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What to Do in Paris and France to Escape the Olympics

What to Do in Paris and France to Escape the Olympics

Construction chaos, price hikes and now mandatory QR codes to walk some city streets: As the Olympics loom in Paris, many locals are already looking to escape the Games, and come July, will head to quieter parts of France.

It’s likely that some of the 15 million visitors expected to roll into town might also want a break from the cheering crowds. Luckily, the greater Paris area and nearby regions offer plenty of opportunities to slow down and take in some French culture. Whether you’re looking to escape for an hour or for a day, here are some suggestions.

With its quirky inside-out architecture — a tangle of colorful tubes running across the facade — the Pompidou Center has been a flagship venue for contemporary art since the 1970s. For a culture break between athletic feats, stop by its “Comics on Every Floor” festival, a wide-ranging, international dive into the genre.

While the festival offers no fewer than five individual exhibitions, the biggest one by far is “Comics, 1964-2024,” which contrasts American comics, Asian mangas and European trends. Graphic novels have long thrived in France: Franco-Belgian comics and, more recently, graphic novels are a huge market, and local stars including Hergé, Blutch and Catherine Meurisse are also getting their own mini-exhibitions at the Pompidou Center.

Children will also be able to sample an immersive installation crafted by the author and illustrator Marion Fayolle. The Pompidou’s wide-ranging permanent collections are a bonus, and now is a good time to catch them, since the building is set to close from 2025 to 2030 for extensive renovations.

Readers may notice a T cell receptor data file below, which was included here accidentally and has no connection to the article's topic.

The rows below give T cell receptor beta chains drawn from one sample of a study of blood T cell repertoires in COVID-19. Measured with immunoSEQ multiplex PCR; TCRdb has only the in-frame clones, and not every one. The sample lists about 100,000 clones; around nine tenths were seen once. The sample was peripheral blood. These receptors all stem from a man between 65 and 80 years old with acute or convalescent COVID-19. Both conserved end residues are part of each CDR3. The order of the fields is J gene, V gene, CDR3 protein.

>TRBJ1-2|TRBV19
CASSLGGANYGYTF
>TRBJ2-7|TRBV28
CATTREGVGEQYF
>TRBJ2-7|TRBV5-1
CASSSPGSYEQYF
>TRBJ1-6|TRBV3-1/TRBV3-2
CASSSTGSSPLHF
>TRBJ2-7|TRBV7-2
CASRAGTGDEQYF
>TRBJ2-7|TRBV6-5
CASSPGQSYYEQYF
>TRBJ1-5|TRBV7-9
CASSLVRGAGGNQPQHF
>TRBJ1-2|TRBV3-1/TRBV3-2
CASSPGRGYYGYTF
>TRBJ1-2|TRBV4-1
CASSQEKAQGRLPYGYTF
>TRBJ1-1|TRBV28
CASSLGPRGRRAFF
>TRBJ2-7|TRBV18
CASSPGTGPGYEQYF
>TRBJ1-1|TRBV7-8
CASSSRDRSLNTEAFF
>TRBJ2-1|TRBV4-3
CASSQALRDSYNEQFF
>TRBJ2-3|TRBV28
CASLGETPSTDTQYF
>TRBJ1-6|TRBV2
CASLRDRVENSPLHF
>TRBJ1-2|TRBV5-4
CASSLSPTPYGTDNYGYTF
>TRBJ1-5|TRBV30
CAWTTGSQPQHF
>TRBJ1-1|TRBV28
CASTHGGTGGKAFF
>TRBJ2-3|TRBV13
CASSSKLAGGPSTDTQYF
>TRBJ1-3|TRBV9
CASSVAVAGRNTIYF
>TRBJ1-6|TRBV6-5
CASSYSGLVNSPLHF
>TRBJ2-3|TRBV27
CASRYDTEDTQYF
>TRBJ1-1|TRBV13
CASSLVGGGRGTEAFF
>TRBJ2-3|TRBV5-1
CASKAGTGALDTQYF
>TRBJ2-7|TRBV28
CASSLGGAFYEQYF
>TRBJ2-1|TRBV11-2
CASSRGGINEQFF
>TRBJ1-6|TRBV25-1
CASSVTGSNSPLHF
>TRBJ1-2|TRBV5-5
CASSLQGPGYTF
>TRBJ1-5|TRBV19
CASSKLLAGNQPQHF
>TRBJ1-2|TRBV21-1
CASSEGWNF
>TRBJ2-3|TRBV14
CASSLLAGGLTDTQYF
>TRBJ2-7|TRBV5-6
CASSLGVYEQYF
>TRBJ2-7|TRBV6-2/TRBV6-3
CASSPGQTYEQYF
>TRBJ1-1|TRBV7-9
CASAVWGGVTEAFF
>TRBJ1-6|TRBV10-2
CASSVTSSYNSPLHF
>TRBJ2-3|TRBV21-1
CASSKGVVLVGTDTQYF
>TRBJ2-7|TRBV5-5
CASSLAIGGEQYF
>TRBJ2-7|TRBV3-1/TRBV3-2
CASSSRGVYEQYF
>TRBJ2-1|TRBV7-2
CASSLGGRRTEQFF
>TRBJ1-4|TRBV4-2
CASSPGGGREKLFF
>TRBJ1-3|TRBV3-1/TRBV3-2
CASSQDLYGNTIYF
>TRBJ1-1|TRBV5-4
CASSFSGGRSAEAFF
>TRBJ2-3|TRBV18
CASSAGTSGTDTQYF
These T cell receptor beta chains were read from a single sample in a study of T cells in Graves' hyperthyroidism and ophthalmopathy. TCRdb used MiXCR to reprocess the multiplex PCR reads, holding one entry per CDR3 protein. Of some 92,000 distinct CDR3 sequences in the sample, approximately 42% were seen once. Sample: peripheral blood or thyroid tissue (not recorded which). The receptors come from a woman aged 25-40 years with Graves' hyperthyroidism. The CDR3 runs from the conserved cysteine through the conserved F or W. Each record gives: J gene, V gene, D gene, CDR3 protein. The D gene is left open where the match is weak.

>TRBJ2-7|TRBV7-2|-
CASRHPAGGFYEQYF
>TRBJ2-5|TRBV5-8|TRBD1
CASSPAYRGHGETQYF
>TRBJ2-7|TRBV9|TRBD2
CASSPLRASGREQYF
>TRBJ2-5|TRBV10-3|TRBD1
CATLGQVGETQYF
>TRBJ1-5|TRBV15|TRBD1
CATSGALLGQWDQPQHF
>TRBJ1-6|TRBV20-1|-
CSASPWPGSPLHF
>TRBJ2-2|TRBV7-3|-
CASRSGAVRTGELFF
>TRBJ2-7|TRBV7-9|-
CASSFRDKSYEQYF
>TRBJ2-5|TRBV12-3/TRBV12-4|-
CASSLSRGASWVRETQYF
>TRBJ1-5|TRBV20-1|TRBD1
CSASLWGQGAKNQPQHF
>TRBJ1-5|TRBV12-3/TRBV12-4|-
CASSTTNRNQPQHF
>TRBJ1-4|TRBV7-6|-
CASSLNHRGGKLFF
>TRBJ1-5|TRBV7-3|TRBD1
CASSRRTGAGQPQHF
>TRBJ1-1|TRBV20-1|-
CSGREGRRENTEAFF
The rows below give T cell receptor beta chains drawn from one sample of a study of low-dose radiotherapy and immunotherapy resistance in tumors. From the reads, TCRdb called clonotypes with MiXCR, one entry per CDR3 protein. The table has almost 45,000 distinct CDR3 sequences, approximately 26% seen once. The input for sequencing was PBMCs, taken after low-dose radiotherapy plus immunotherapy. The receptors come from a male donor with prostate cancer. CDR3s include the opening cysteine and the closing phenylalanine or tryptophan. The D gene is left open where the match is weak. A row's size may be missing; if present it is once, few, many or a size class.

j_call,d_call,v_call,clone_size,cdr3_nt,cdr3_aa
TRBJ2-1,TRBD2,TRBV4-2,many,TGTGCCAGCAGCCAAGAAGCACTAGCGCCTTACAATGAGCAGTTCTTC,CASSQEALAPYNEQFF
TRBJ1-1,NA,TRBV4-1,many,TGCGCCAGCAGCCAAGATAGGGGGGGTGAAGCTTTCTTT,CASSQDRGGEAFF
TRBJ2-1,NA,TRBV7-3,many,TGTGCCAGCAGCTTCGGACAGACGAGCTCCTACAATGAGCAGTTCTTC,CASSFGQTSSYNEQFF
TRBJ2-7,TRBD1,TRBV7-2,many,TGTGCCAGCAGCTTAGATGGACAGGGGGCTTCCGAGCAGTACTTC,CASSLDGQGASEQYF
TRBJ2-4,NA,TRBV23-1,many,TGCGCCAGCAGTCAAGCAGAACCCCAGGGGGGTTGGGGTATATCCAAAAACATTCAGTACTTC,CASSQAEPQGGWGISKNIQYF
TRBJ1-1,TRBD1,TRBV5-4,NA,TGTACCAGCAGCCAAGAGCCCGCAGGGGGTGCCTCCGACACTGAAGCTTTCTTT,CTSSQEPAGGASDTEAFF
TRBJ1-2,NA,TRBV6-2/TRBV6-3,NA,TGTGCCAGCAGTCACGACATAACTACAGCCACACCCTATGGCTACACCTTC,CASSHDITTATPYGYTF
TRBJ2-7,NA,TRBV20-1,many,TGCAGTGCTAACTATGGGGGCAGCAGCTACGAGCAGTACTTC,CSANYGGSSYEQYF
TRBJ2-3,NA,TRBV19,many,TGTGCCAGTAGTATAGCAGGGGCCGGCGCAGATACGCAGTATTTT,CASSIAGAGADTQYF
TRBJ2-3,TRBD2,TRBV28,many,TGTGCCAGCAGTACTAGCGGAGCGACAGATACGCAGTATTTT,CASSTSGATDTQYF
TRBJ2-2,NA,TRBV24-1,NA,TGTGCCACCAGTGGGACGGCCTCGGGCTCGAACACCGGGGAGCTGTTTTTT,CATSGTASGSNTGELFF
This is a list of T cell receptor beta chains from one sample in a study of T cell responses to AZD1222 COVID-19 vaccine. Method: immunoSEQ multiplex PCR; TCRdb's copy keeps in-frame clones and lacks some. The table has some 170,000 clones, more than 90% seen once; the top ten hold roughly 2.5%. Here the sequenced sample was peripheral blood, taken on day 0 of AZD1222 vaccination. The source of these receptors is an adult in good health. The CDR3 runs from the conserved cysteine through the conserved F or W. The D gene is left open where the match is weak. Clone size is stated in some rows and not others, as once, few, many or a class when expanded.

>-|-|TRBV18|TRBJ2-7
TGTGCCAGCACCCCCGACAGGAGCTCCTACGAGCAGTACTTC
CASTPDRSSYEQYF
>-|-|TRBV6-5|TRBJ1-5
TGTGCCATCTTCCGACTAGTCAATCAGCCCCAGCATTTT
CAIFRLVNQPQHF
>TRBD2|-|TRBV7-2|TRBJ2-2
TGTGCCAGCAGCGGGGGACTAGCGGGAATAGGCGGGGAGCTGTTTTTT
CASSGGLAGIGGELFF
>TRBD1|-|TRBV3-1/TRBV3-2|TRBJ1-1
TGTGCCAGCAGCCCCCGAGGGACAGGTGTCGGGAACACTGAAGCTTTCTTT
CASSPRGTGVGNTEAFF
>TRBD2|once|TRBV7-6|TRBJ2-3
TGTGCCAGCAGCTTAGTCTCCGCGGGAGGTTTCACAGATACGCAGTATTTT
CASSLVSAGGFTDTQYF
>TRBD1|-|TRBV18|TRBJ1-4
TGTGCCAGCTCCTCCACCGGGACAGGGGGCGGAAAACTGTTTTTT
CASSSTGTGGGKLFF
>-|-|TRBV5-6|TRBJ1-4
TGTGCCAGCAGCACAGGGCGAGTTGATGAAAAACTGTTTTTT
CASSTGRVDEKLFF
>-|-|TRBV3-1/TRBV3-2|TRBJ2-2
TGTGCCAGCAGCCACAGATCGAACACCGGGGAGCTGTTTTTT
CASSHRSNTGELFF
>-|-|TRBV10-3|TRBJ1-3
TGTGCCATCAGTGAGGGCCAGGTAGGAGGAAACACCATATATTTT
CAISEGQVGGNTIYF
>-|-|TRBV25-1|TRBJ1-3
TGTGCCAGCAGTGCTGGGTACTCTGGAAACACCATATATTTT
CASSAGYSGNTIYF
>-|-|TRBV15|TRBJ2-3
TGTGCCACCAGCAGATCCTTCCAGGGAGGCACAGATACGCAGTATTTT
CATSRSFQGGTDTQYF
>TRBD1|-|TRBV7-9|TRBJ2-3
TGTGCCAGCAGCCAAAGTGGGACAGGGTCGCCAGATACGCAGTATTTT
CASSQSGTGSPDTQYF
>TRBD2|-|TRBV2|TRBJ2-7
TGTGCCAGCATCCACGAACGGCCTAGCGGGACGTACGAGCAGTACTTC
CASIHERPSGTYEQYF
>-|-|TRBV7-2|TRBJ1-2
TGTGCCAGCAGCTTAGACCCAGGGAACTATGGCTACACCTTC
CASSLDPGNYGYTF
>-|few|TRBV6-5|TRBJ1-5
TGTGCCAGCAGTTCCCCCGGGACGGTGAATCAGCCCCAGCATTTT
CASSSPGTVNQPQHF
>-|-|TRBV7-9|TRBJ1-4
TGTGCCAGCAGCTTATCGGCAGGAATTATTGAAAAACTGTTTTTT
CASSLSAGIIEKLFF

Time commitment: 3 to 4 hours

Location: Châtelet, Rambuteau or Hôtel de Ville Metro stations

Cost of entry: €17 or €14 for concessions;

When the crowds or the summer temperatures become too much, Paris offers a compelling option: going underground. Underneath the French capital lie the Paris Catacombs, a maze of ancient mining galleries, some of which were used in the 18th century to create an ossuary.

At the time, the city’s cemeteries had become so overcrowded that they posed a public health threat. The bones of the dead were piled into the repurposed galleries, which have been open to visitors for over two centuries. As you descend the steep spiral staircase, the temperature drops to about 57 degrees, and the sounds of the streets fade.

The mile-long route is eerily introspective, with plaques here and there to guide you past the…

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